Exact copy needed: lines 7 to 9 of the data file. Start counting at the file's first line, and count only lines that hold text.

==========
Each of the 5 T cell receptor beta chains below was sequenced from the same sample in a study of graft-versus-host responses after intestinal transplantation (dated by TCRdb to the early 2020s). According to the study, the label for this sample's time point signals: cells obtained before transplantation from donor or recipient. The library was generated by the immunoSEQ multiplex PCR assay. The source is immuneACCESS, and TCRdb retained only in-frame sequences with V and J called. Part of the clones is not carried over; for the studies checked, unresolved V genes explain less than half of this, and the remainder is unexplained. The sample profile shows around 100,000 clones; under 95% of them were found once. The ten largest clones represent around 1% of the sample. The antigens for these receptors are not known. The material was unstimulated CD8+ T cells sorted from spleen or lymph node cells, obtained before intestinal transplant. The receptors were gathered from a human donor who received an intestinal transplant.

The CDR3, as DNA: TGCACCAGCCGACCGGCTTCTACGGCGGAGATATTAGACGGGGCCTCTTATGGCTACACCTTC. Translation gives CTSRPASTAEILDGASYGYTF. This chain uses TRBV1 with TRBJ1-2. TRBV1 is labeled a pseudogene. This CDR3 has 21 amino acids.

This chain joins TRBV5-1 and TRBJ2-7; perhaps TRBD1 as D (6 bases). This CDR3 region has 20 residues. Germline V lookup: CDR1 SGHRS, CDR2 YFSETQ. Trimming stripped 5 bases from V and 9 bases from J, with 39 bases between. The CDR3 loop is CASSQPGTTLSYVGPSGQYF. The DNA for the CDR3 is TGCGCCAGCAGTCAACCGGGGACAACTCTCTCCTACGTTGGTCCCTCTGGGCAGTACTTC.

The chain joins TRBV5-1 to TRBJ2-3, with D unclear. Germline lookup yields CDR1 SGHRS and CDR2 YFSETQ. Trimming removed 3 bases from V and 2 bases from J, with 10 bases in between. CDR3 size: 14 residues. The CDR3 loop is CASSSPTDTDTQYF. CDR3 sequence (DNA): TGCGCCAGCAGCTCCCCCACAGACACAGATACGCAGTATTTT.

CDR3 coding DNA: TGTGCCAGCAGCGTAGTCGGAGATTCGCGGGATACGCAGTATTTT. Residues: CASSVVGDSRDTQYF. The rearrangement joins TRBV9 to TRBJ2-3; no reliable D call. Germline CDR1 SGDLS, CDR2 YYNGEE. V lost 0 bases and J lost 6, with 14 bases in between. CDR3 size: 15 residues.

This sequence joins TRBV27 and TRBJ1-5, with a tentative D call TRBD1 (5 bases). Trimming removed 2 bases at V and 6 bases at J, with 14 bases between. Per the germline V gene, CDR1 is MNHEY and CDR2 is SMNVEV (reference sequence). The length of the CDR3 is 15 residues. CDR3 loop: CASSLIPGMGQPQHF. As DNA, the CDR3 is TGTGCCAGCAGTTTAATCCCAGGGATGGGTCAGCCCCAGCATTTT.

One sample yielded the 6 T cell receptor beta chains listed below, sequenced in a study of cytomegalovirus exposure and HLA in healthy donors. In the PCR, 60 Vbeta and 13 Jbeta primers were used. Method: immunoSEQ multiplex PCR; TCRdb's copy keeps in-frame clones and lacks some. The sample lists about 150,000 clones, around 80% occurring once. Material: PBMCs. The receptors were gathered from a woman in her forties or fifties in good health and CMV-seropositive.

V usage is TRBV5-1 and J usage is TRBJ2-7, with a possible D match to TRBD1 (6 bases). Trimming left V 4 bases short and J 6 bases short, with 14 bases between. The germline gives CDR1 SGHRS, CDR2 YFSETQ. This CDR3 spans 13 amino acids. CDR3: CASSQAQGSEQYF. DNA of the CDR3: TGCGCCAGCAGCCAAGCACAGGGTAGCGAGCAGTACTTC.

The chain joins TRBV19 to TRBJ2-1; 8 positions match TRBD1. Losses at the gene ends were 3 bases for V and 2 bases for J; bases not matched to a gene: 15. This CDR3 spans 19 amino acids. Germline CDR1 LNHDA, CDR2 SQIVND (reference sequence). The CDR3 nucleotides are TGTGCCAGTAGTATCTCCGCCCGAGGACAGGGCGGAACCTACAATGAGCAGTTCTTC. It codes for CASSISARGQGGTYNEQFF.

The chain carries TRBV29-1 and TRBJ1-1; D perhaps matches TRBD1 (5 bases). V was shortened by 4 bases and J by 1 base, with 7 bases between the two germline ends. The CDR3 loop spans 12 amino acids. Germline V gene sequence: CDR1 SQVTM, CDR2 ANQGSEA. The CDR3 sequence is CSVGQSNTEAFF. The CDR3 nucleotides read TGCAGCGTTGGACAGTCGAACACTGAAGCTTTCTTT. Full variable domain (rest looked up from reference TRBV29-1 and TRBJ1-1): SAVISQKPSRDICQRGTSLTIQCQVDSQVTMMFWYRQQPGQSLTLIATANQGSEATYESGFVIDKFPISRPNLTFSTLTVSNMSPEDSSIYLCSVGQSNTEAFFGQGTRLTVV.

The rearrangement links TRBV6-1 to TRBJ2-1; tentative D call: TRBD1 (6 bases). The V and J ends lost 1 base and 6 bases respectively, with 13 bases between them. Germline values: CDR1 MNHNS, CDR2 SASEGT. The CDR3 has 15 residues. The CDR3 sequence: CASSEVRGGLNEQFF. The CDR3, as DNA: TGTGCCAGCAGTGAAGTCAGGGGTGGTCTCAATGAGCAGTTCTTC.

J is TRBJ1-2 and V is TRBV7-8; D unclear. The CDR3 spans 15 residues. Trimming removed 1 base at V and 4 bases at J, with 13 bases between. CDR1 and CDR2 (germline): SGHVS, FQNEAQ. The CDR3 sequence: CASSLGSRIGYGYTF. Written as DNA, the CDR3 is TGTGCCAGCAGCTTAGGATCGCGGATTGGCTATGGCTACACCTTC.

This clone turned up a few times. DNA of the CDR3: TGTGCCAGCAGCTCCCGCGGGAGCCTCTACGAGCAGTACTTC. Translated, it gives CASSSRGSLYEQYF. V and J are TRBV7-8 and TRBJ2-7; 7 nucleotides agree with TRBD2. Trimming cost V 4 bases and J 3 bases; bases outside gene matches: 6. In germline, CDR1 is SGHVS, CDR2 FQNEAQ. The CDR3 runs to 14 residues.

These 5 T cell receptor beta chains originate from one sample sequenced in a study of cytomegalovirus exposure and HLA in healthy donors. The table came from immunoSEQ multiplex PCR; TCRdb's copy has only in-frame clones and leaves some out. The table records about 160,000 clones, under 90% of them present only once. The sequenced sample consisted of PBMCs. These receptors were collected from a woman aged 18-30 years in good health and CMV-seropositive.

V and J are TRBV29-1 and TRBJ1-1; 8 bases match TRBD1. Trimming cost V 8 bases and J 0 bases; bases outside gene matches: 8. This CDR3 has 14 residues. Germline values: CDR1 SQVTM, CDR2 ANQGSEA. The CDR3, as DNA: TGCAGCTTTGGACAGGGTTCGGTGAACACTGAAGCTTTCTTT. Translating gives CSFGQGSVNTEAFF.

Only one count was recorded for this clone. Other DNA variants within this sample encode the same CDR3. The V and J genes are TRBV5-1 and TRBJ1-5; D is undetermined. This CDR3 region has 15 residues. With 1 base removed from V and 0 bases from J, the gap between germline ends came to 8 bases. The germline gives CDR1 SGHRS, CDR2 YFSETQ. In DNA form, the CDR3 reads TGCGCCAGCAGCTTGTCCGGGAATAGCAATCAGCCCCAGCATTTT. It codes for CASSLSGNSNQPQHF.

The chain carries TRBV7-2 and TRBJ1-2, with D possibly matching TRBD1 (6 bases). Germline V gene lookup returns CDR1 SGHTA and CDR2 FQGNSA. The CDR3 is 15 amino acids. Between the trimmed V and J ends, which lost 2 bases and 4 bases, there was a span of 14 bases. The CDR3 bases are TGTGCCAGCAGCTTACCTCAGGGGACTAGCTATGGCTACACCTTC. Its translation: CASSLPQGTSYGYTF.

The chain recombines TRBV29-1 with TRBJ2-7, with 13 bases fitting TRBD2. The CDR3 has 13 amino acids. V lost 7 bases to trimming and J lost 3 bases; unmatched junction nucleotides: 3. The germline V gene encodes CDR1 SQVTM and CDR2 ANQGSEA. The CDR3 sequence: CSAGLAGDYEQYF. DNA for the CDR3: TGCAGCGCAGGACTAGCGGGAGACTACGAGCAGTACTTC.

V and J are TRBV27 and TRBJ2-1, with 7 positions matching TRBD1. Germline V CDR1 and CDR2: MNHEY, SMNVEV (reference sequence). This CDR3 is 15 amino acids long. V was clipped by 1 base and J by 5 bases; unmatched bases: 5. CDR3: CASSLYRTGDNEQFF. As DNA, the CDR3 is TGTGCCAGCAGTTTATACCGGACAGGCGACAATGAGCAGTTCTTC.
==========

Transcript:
One sample yielded the 6 T cell receptor beta chains listed below, sequenced in a study of cytomegalovirus exposure and HLA in healthy donors. In the PCR, 60 Vbeta and 13 Jbeta primers were used. Method: immunoSEQ multiplex PCR; TCRdb's copy keeps in-frame clones and lacks some. The sample lists about 150,000 clones, around 80% occurring once. Material: PBMCs. The receptors were gathered from a woman in her forties or fifties in good health and CMV-seropositive.

V usage is TRBV5-1 and J usage is TRBJ2-7, with a possible D match to TRBD1 (6 bases). Trimming left V 4 bases short and J 6 bases short, with 14 bases between. The germline gives CDR1 SGHRS, CDR2 YFSETQ. This CDR3 spans 13 amino acids. CDR3: CASSQAQGSEQYF. DNA of the CDR3: TGCGCCAGCAGCCAAGCACAGGGTAGCGAGCAGTACTTC.

The chain joins TRBV19 to TRBJ2-1; 8 positions match TRBD1. Losses at the gene ends were 3 bases for V and 2 bases for J; bases not matched to a gene: 15. This CDR3 spans 19 amino acids. Germline CDR1 LNHDA, CDR2 SQIVND (reference sequence). The CDR3 nucleotides are TGTGCCAGTAGTATCTCCGCCCGAGGACAGGGCGGAACCTACAATGAGCAGTTCTTC. It codes for CASSISARGQGGTYNEQFF.